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27 Sep 1999
IOC News


Lausanne, 27 September 1999 - The International Olympic Committee’s independent Ethics Commission met today at the IOC headquarters in Lausanne. There were three main points on the agenda.
Study and Adoption of the Rules of Procedure
The Rules of Procedure set out how the Ethics Commission proceeds in the case of a complaint or denunciation submitted to it and that falls within its jurisdiction. Under the terms of the rules, the Commission may appoint a rapporteur to study the case at issue and may also call on the assistance of experts whom it appoints. After this examination, the commission will decide either to drop the case or propose the recommendation it deems appropriate to the IOC Executive Board, particularly in application of the new rule 25 of the Olympic Charter.
Under these Rules, the commission also may receive requests for an opinion from Olympic parties to guard against any conduct which might contravene the provisions of the Code of Ethics recently adopted by the IOC Session in Seoul. The deliberations and details of voting by the Ethics Commission are, and remain, confidential.
Implementation of the Commission’s Powers
As well as its role in examining cases involving misconduct, the Ethics Commission also acts in a preventive capacity, ensuring the ethical principles and rules are applied. To examine how best to implement these powers, the Ethics Commission has called a meeting with representatives of the IOC Executive Board and experts on ethics rules to decide on the methods and procedures it will have to adopt in the future. This meeting will take place in Lausanne on 28th October.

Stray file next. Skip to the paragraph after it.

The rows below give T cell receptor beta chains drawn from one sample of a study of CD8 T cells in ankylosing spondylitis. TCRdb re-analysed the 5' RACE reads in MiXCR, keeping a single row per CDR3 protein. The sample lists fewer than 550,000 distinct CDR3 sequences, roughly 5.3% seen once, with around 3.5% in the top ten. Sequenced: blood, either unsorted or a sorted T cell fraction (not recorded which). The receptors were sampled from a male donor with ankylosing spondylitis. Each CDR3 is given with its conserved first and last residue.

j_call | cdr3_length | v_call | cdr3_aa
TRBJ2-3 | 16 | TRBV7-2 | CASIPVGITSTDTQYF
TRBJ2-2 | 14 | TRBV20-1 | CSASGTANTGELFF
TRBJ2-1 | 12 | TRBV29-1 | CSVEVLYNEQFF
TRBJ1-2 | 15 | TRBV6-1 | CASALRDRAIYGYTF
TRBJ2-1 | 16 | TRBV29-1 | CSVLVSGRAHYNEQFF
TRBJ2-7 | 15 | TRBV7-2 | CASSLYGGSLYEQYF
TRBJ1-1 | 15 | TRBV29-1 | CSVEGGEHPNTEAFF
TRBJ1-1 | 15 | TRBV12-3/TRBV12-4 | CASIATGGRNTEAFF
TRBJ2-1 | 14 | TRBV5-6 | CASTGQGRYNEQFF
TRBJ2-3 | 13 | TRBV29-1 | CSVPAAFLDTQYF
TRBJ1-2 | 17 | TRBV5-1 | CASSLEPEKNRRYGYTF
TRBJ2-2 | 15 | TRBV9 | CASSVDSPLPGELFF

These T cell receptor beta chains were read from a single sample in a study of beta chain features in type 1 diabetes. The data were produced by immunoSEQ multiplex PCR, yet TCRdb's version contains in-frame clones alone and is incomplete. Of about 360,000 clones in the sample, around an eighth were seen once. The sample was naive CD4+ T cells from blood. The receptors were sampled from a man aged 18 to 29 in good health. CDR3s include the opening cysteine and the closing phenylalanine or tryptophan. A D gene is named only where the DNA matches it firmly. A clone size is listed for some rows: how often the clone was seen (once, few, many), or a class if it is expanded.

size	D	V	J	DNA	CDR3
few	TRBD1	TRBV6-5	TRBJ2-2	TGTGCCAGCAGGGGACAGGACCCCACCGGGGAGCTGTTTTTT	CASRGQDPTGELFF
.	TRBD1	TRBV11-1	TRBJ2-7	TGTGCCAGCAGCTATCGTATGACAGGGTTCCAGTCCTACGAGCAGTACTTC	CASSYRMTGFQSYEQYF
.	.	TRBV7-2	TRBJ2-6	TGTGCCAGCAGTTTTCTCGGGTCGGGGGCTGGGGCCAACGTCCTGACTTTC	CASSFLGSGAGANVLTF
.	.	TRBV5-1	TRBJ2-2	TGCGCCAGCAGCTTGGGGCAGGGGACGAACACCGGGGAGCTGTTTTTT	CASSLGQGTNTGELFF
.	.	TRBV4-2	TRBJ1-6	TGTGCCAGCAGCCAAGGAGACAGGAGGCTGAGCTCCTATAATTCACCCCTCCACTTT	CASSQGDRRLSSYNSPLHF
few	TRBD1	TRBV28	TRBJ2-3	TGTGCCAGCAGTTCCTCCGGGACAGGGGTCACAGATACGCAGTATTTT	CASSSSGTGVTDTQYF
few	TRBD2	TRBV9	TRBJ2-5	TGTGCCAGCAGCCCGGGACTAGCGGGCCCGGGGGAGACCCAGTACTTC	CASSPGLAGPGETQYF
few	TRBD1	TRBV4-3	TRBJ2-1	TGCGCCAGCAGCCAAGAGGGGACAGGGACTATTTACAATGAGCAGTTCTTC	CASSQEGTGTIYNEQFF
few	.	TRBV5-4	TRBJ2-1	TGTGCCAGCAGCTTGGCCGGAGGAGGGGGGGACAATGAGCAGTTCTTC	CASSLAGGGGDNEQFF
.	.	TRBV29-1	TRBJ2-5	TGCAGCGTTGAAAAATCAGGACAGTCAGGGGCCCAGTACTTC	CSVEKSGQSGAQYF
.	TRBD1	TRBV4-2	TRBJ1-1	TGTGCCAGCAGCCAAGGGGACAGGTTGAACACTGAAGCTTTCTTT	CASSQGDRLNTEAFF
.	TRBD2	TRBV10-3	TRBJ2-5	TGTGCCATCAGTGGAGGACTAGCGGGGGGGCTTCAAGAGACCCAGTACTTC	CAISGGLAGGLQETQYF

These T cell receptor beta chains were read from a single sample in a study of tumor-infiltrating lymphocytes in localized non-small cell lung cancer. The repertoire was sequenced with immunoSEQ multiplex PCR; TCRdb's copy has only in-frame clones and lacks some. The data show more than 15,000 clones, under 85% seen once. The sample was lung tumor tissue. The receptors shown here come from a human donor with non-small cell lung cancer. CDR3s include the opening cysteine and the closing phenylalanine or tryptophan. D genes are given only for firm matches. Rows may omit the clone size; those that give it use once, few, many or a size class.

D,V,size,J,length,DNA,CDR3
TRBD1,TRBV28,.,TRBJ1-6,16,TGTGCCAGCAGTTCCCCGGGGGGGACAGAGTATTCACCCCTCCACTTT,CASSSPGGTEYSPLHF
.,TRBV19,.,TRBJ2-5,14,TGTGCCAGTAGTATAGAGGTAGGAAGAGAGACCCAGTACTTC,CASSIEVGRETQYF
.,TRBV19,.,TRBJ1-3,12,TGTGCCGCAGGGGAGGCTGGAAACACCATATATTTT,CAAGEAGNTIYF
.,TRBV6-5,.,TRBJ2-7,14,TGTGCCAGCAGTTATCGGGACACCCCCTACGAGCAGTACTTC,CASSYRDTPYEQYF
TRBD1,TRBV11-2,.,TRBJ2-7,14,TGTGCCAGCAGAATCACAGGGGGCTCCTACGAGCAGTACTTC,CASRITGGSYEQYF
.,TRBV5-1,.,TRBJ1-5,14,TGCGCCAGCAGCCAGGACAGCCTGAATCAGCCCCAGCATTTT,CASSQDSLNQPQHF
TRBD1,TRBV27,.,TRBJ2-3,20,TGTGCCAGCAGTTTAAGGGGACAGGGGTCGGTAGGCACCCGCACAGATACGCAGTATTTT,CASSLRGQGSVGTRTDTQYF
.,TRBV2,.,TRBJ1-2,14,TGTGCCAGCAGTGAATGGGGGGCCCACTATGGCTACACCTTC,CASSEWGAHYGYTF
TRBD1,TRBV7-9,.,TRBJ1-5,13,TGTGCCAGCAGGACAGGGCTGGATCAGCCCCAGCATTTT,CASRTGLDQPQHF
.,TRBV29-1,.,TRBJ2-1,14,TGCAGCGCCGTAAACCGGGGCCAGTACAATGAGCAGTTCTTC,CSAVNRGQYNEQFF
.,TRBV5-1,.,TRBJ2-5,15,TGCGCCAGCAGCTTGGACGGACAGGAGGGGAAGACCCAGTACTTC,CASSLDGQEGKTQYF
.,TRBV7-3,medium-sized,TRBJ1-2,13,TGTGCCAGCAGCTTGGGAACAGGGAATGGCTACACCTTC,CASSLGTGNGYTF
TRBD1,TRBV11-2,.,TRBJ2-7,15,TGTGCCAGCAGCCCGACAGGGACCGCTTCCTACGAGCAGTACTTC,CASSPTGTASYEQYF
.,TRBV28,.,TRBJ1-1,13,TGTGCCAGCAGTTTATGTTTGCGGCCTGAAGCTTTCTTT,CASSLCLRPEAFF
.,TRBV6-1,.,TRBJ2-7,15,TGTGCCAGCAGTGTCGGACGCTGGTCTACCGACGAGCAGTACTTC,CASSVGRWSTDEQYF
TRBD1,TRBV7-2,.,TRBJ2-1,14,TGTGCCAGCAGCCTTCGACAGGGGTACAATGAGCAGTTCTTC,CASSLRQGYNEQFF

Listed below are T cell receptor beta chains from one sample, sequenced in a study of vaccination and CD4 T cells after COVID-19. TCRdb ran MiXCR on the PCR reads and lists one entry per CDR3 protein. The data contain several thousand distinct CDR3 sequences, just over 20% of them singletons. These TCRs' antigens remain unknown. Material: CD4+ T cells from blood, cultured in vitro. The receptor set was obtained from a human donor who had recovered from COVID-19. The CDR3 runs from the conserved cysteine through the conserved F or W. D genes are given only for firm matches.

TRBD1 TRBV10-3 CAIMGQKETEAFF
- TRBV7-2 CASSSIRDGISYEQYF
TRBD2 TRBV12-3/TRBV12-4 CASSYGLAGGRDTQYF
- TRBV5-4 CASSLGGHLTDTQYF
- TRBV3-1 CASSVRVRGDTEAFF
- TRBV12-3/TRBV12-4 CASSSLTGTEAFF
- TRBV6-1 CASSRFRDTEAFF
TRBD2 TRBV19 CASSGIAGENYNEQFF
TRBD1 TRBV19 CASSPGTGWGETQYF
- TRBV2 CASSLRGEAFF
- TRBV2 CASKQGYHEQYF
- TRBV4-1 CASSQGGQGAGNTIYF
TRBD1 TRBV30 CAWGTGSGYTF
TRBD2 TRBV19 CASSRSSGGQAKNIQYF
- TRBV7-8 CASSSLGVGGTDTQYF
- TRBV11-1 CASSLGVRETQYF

Cases Submitted to the Ethics Commission after the Executive Board Meeting in Seoul
The Executive Board had referred two cases involving IOC members to the Ethics Commission. For one case, the commission decided that, in the absence of specific fault on the part of the person concerned, it would not investigate any further. For the second case, it has requested additional information from the body which made the denunciation.
The IOC President has submitted to the Ethics Commission the report by the firm King Spalding relating to events purported to have taken place during Atlanta’s bid to host the 1996 Olympic Games and which involve abuses. In application of its newly adopted Rules of Procedure, the Ethics Commission will study the different cases in accordance with these rules.

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